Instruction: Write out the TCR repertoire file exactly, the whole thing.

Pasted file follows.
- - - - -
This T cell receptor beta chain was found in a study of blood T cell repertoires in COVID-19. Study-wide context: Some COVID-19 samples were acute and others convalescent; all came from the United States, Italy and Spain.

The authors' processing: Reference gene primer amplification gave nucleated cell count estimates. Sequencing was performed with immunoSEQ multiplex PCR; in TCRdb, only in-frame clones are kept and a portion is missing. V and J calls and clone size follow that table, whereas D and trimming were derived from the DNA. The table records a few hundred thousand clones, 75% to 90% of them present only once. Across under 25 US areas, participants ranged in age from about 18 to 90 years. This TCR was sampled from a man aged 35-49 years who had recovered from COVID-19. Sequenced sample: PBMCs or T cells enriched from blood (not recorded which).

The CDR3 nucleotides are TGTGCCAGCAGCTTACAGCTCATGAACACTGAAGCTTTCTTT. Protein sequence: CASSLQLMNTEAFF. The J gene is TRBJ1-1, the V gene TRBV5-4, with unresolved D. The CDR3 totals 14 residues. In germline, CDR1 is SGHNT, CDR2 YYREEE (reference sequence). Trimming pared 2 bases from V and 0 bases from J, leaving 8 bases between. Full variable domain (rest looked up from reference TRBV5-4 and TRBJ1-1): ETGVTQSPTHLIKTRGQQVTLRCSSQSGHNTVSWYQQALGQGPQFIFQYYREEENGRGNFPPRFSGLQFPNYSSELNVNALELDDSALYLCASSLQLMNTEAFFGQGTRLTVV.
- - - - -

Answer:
This T cell receptor beta chain was found in a study of blood T cell repertoires in COVID-19. Study-wide context: Some COVID-19 samples were acute and others convalescent; all came from the United States, Italy and Spain.

The authors' processing: Reference gene primer amplification gave nucleated cell count estimates. Sequencing was performed with immunoSEQ multiplex PCR; in TCRdb, only in-frame clones are kept and a portion is missing. V and J calls and clone size follow that table, whereas D and trimming were derived from the DNA. The table records a few hundred thousand clones, 75% to 90% of them present only once. Across under 25 US areas, participants ranged in age from about 18 to 90 years. This TCR was sampled from a man aged 35-49 years who had recovered from COVID-19. Sequenced sample: PBMCs or T cells enriched from blood (not recorded which).

The CDR3 nucleotides are TGTGCCAGCAGCTTACAGCTCATGAACACTGAAGCTTTCTTT. Protein sequence: CASSLQLMNTEAFF. The J gene is TRBJ1-1, the V gene TRBV5-4, with unresolved D. The CDR3 totals 14 residues. In germline, CDR1 is SGHNT, CDR2 YYREEE (reference sequence). Trimming pared 2 bases from V and 0 bases from J, leaving 8 bases between. Full variable domain (rest looked up from reference TRBV5-4 and TRBJ1-1): ETGVTQSPTHLIKTRGQQVTLRCSSQSGHNTVSWYQQALGQGPQFIFQYYREEENGRGNFPPRFSGLQFPNYSSELNVNALELDDSALYLCASSLQLMNTEAFFGQGTRLTVV.